Feldmeier v. Superior Court

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[L. A. No. 16765. In Bank. October 31, 1938.]

L. P. FELDMEIER et al., Petitioners, v. THE SUPERIOR COURT OF SANTA BARBARA COUNTY et al., Respondents.

COUNSEL

Morin, Newell, Brown & Hamill for Petitioners.

Heaney, Price, Postel & Parma for Respondents.

OPINION

EDMONDS, J.

By this proceeding the petitioners seek a writ of mandate directed to the respondent court requiring the issuance of a writ of execution upon a judgment in their favor. They also ask that a writ of prohibition issue to prevent the superior court from making an order dispensing with a bond on the appeal of Security Title Insurance and Guarantee Company from the judgment.

The petitioners are the plaintiffs in an action brought in the superior court against the Security corporation and others. They recovered a judgment and applied to the clerk of the court for a writ of execution thereon. The clerk refused to issue the writ, whereupon petitioners moved the court for an order requiring the clerk to do so. The motion was denied. At the same time the Security corporation made a motion for an order dispensing with an undertaking for the purpose of staying the execution of the judgment pending its appeal upon the ground that it is a trustee acting in another's right. [12 Cal. 2d 304] (Sec. 946, Code Civ. Proc.) The court took this motion under advisement and a decision upon it is now pending.

The controversy concerns certain money and property held by the Security corporation as the depositary under an indenture providing for the issuance by Mortgage Securities, Incorporated, of mortgage participation certificates against securities deposited with it. The petitioners, as owners of some of these certificates, after default, sued to recover the amounts due thereon, demanding, among other things, that the assets held by the Security company be charged with a lien therefor and that they have a personal judgment against the depositary on account of an alleged breach by it of the provisions of the trust indenture. They also challenged the validity of certificates issued to Jane V. Reinert.

The judgment in this action went in favor of the plaintiffs. It determines that they are the owners of certificates of a total par value of $77,833.74; that the certificates of Jane V. Reinert of a par value of $52,150 are void; that Mortgage Securities, Incorporated, and Security Title Insurance and Guarantee Company are "charged in favor of plaintiffs with the sum of $77,833.74 ... and that this sum is due and owing ...". The judgment also gives the plaintiffs a lien upon all the trust assets in the possession of the depositary, "which liens are ... prior and superior to any and all liens, interests or title which any other party or parties to this action may have or claim ..." and that these liens shall be enforced by the application forthwith of $20,007.36 in the hands of the depositary, and that in case of refusal or failure of Security Title Insurance and Guarantee Company to pay this amount within ten days after the filing and entry of the judgment, any of the plaintiffs "may have execution against" it.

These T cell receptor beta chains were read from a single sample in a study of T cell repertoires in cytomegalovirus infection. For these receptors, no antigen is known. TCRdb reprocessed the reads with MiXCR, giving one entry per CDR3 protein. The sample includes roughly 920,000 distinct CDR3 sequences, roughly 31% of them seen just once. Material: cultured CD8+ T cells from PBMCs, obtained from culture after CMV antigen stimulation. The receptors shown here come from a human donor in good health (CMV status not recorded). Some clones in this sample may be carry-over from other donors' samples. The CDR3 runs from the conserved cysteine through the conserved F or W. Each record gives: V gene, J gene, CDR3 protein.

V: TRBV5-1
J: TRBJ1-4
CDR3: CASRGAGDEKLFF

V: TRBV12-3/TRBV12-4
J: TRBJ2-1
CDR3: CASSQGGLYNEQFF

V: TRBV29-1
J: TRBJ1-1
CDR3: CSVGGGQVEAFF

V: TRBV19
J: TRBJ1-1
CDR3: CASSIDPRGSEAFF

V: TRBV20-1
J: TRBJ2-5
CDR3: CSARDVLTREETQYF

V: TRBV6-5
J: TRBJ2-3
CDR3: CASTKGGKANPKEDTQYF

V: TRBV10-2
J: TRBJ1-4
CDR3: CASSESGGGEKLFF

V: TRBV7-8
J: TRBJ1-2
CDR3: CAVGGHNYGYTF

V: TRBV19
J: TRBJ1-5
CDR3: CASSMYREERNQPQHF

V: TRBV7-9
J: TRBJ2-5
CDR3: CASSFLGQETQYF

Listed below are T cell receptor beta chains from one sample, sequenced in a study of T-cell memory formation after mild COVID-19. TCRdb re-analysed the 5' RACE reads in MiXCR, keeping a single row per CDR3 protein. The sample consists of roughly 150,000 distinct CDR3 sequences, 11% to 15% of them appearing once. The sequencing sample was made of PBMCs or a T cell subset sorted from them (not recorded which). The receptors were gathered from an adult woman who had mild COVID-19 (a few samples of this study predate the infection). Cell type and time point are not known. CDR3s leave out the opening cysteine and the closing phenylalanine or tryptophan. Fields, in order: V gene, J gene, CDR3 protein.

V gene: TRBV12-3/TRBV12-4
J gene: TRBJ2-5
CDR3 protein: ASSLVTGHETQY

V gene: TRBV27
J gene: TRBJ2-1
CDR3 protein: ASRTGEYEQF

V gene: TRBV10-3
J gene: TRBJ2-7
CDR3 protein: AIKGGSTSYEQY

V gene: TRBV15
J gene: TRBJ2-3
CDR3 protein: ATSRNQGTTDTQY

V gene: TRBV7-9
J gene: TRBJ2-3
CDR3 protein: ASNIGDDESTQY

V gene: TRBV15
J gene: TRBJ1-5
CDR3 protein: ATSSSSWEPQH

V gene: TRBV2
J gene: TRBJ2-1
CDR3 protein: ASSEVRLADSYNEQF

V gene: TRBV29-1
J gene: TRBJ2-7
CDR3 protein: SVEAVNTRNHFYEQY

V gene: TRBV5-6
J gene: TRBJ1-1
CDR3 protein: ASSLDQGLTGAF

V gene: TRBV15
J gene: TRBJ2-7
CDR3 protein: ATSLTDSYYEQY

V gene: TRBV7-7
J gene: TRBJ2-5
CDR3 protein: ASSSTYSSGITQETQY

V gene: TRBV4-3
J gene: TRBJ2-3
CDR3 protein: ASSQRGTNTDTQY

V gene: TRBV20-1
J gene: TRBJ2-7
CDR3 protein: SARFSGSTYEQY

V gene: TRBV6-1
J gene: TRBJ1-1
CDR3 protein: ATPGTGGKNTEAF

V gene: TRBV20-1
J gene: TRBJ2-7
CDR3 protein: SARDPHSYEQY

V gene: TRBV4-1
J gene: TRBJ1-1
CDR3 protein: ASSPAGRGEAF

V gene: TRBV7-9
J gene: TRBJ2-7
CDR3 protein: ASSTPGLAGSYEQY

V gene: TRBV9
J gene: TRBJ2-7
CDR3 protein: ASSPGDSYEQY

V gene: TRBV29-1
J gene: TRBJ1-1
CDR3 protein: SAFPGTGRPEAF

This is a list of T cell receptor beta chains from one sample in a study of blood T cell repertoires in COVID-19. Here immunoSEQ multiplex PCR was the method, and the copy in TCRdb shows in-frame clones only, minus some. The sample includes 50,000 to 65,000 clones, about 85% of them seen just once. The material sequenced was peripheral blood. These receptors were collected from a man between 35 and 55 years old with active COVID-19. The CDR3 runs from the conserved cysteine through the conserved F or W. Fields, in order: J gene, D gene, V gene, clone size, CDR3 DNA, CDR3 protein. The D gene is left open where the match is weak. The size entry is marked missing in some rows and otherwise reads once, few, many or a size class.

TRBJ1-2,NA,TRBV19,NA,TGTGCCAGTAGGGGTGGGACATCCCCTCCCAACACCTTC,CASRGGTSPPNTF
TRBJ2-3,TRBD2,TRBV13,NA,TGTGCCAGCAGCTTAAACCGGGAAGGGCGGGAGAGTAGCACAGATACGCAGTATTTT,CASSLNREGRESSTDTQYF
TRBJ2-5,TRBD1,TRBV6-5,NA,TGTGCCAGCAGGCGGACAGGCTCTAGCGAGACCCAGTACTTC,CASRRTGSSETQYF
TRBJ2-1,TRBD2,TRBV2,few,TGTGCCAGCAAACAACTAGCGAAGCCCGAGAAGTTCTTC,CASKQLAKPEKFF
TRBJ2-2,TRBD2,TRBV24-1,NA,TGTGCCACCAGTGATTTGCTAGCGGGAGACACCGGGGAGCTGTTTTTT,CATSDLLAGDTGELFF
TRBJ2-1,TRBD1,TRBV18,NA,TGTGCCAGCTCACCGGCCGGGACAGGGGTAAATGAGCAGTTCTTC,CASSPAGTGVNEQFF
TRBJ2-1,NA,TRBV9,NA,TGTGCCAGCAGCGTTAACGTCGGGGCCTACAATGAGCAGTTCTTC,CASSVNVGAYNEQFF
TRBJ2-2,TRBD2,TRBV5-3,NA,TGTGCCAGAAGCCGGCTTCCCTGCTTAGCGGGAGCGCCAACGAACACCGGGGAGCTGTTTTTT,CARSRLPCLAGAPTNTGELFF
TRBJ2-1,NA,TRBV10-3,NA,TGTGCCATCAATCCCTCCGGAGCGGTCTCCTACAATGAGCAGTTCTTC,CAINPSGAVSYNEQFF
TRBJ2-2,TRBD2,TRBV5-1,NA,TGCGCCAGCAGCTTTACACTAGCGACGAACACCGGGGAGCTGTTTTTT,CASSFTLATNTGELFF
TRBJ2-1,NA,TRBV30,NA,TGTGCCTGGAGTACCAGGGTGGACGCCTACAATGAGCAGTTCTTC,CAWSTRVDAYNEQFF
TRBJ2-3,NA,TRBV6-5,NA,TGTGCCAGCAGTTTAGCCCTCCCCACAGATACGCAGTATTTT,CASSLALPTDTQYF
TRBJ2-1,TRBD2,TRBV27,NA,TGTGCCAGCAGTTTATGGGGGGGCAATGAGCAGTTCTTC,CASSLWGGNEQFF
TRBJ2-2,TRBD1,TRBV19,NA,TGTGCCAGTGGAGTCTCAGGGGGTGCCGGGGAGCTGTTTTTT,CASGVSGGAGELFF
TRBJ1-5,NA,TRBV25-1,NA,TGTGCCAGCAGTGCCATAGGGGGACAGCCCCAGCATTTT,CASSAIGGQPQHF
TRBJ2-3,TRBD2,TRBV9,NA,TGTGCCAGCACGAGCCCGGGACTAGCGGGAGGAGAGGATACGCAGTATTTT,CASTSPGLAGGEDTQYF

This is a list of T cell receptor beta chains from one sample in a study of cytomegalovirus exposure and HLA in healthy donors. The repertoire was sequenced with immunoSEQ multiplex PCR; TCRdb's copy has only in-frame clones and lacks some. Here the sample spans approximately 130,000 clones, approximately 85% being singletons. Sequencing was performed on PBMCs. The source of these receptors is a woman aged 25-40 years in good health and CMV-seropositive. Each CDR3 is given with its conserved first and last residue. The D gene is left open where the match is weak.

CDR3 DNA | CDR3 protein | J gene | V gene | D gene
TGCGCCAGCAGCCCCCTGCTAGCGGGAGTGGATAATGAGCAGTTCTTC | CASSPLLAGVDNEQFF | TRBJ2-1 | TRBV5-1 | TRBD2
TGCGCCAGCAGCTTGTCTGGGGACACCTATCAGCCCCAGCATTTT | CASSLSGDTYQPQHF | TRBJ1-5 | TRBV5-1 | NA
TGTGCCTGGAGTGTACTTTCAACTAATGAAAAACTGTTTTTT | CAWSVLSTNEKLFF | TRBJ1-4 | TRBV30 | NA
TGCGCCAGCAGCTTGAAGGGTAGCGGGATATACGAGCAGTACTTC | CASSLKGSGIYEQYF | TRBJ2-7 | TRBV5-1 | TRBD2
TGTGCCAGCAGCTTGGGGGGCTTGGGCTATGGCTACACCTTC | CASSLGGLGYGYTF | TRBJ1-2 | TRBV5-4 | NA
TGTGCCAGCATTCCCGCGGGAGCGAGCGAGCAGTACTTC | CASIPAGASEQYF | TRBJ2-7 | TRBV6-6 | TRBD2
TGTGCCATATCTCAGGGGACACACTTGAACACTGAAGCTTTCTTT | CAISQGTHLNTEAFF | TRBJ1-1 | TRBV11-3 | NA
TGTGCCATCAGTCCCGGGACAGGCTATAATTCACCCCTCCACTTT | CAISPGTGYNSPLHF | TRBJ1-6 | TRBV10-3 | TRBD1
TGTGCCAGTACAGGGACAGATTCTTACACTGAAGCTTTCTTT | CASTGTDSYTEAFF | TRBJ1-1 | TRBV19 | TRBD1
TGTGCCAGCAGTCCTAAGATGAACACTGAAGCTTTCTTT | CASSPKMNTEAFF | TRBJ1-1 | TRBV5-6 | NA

By other provisions of the judgment the plaintiffs' lien against the remainder of the cash, property or assets in the hands of the depositary may be enforced either by writ of execution and order of sale or by conversion into cash under the direction of the court, "payments out of said proceeds to be made from time to time as may be ordered by this court". Securities, real property and assets other than money are to be liquidated by the depositary within four years from the date upon which the judgment was filed, "or in such other [12 Cal. 2d 305] time as the court may hereafter on due notice prescribe". If upon liquidation of the assets, the proceeds are insufficient to pay the several amounts found due and owing to the plaintiffs respectively, they are and each of them is entitled to have and recover from Mortgage Securities, Incorporated, and Security Title Insurance and Guarantee Company, jointly and severally, "the amount of such deficiency and balance that may remain due and unpaid to each of them respectively", and judgment shall be made and entered therefor. "It is decreed by the court that execution shall issue only upon and pursuant to the order, or orders of this court. And that no such order or orders for execution shall be made by this court except upon noncompliance with any of the terms or provisions of this judgment for the period of twenty days or unless the security ... deposited with the Depositary is insufficient to satisfy the judgment."

It thus appears that the judgment orders the depositary to pay to the plaintiffs immediately $20,007.36 of the trust fund held by it, and holds it personally liable for a possible deficiency, the amount of which, if any, cannot now be determined. Security Title Insurance and Guarantee Company and Jane V. Reinert have each appealed from this judgment and the question for decision in the present proceeding concerns the rights of the parties pending the determination of these appeals.